Tuesday, November 21, 2006

Uh Oh

Somewhere a conservative is reading this and lamenting what "moral relatavism" and the "slippery slope" of gay marriage has done to America:

Valerie and others among the estimated 40,000 men, women and children in polygamous communities are part of a new movement to decriminalize bigamy. Consciously taking tactics from the gay-rights movement, polygamists have reframed their struggle, choosing in interviews to de-emphasize their religious beliefs and focus on their desire to live "in freedom," according to Anne Wilde, director of community relations for Principle Voices, a pro-polygamy group based in Salt Lake.

In recent months, polygamy activists have held rallies, appeared on nationally televised news shows and lobbied legislators. Before the Nov. 7 elections, one pro-polygamy group issued a six-page analysis of all Utah's state and local candidates and their views on polygamy. "We can make a difference," the group told supporters.


However, the issue of polygamy is alot more complicated that the issue of gay marriage (if you can believe it.) I recommend reading the whole article.

Update: That didn't take long.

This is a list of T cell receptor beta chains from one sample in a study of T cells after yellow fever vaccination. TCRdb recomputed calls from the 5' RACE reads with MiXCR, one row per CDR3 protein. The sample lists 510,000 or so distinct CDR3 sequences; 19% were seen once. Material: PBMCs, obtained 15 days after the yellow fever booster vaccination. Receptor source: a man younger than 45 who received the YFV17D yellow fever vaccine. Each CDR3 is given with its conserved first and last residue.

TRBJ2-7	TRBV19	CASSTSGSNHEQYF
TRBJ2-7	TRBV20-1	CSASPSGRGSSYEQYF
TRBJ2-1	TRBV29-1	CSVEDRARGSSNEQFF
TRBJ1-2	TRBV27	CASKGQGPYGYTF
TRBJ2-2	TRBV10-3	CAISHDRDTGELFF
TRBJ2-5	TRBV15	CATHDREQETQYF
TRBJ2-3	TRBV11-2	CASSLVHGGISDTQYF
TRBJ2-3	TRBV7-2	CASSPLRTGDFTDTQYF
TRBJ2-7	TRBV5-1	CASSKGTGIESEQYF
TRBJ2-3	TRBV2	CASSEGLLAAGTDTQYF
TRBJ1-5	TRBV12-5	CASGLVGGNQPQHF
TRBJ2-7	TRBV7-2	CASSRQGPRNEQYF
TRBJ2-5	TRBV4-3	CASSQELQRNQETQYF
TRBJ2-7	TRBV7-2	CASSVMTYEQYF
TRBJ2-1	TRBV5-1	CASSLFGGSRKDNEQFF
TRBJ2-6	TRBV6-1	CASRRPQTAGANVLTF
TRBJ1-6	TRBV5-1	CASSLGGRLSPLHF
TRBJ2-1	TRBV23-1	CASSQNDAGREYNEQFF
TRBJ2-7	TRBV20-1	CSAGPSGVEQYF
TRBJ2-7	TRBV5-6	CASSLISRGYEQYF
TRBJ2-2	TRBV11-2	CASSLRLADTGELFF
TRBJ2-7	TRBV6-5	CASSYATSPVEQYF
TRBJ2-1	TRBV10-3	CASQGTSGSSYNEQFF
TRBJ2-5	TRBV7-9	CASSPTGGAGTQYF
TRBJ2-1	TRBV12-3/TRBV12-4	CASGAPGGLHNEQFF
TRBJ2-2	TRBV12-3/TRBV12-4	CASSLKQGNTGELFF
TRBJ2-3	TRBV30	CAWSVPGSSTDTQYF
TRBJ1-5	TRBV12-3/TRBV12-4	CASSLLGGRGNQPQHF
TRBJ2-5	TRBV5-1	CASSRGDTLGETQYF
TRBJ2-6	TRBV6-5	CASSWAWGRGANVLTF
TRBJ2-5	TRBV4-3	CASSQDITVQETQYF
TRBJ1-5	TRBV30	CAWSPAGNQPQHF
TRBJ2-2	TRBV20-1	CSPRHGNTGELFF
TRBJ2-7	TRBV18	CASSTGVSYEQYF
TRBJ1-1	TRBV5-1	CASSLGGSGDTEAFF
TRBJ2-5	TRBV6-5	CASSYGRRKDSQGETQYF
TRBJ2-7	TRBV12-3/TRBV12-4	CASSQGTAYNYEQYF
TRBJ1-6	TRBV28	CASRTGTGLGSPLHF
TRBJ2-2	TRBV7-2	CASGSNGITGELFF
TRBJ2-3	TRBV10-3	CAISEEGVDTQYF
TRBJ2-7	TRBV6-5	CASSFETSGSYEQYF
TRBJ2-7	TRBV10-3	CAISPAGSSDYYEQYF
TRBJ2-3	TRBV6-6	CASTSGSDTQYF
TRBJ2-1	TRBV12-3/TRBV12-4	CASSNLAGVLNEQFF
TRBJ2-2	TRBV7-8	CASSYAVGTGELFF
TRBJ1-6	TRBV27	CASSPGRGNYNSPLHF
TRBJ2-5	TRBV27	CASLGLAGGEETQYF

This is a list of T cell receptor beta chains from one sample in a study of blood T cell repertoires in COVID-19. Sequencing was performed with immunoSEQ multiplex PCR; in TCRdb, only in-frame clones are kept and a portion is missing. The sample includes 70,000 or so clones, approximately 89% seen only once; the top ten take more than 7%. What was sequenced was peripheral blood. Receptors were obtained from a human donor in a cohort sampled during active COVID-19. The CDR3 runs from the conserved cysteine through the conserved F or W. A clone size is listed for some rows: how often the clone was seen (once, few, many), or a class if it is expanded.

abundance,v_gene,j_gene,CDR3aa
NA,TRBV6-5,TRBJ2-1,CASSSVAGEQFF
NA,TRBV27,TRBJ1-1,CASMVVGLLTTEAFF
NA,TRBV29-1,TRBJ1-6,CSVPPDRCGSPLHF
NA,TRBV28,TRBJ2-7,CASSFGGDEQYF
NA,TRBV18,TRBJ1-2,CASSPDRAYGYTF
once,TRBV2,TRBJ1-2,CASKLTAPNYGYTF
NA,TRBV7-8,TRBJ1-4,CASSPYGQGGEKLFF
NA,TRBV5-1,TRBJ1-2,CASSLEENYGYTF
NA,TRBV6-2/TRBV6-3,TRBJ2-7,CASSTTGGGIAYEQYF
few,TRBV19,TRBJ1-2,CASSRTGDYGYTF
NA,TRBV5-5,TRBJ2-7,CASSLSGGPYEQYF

6 comments:

erinannie said...

I agree that polygamy is far more complicated than gay marriage. My feelings on gay marriage aside, (not that you know them), the drive to outlaw polygamy is just one more argument for why the States need to define what constitutes a marriage. "One man, one woman."

Xanthippas said...

In fact, polygamy is illegal in every state I believe. So presently there is hardly any need to modify a state constitution to ensure that it remains outlawed. Though of course such amendments may be passed as bulwark against legalization, the fact is that bans on gay marriage and perhaps someday on polygamy-if they are struck down at all-will be struck down on 14th Amendment due process grounds, and state amendments would be irrelevant.

Dew said...

Arguably, if polygamy (which I choose to define as voluntary marriage between persons over the age of 18) were legal, states and the Federal government would save millions of dollars a year on food stamps, WIC, and welfare. Since the fact that thousands of women are classified as unwed single mothers (when in fact they're living in a compound with plenty of able-bodied people working for a living) means they're given various forms of public assistance that should go elsewhere (like, to people who really don't have any other resources), I say let 'em marry whomever they CHOOSE, and that applies equally to all pairs or groups of consenting ADULTS. No more child brides; no more fundamentalist-sanctioned rape.

Nat-Wu said...

I hardly see why it's any of the government's business whatever consenting adults might want to do. As long as they don't require the employer to support benefits for three wives or whatever...

Xanthippas said...

That's the moral relativism talking Nat-Wu!

Nat-Wu said...

Yes, it's morally relative to assert equal freedom for all equally no matter how that goes against what some guy wrote a few hundred years ago in a book supposed to be the word of god.